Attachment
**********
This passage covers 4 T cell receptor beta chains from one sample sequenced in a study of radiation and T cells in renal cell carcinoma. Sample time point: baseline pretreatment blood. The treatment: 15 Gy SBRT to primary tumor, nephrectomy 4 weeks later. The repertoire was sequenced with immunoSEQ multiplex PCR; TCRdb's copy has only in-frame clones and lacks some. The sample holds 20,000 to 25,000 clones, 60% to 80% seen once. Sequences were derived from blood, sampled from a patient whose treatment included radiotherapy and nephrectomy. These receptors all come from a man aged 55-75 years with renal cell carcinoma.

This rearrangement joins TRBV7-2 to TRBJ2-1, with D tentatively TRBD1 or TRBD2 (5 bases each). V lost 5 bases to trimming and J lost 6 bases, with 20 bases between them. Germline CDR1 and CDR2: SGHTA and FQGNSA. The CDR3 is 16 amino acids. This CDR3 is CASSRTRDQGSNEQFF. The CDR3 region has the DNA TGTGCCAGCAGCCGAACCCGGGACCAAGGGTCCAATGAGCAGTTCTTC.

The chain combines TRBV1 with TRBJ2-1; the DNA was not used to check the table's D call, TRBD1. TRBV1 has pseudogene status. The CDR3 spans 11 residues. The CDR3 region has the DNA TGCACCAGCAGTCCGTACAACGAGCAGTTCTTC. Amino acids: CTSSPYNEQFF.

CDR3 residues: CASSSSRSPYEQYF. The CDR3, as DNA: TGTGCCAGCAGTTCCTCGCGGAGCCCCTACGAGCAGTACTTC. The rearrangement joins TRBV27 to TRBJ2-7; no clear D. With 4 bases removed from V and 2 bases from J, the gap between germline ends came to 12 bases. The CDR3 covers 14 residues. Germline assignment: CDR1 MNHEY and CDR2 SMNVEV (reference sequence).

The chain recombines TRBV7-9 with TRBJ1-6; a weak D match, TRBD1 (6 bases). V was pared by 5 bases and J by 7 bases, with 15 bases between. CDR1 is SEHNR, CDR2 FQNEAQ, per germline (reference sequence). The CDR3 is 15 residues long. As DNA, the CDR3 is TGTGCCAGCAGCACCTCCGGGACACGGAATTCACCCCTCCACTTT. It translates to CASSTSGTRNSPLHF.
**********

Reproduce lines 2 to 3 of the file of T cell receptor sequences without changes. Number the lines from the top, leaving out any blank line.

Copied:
This rearrangement joins TRBV7-2 to TRBJ2-1, with D tentatively TRBD1 or TRBD2 (5 bases each). V lost 5 bases to trimming and J lost 6 bases, with 20 bases between them. Germline CDR1 and CDR2: SGHTA and FQGNSA. The CDR3 is 16 amino acids. This CDR3 is CASSRTRDQGSNEQFF. The CDR3 region has the DNA TGTGCCAGCAGCCGAACCCGGGACCAAGGGTCCAATGAGCAGTTCTTC.

The chain combines TRBV1 with TRBJ2-1; the DNA was not used to check the table's D call, TRBD1. TRBV1 has pseudogene status. The CDR3 spans 11 residues. The CDR3 region has the DNA TGCACCAGCAGTCCGTACAACGAGCAGTTCTTC. Amino acids: CTSSPYNEQFF.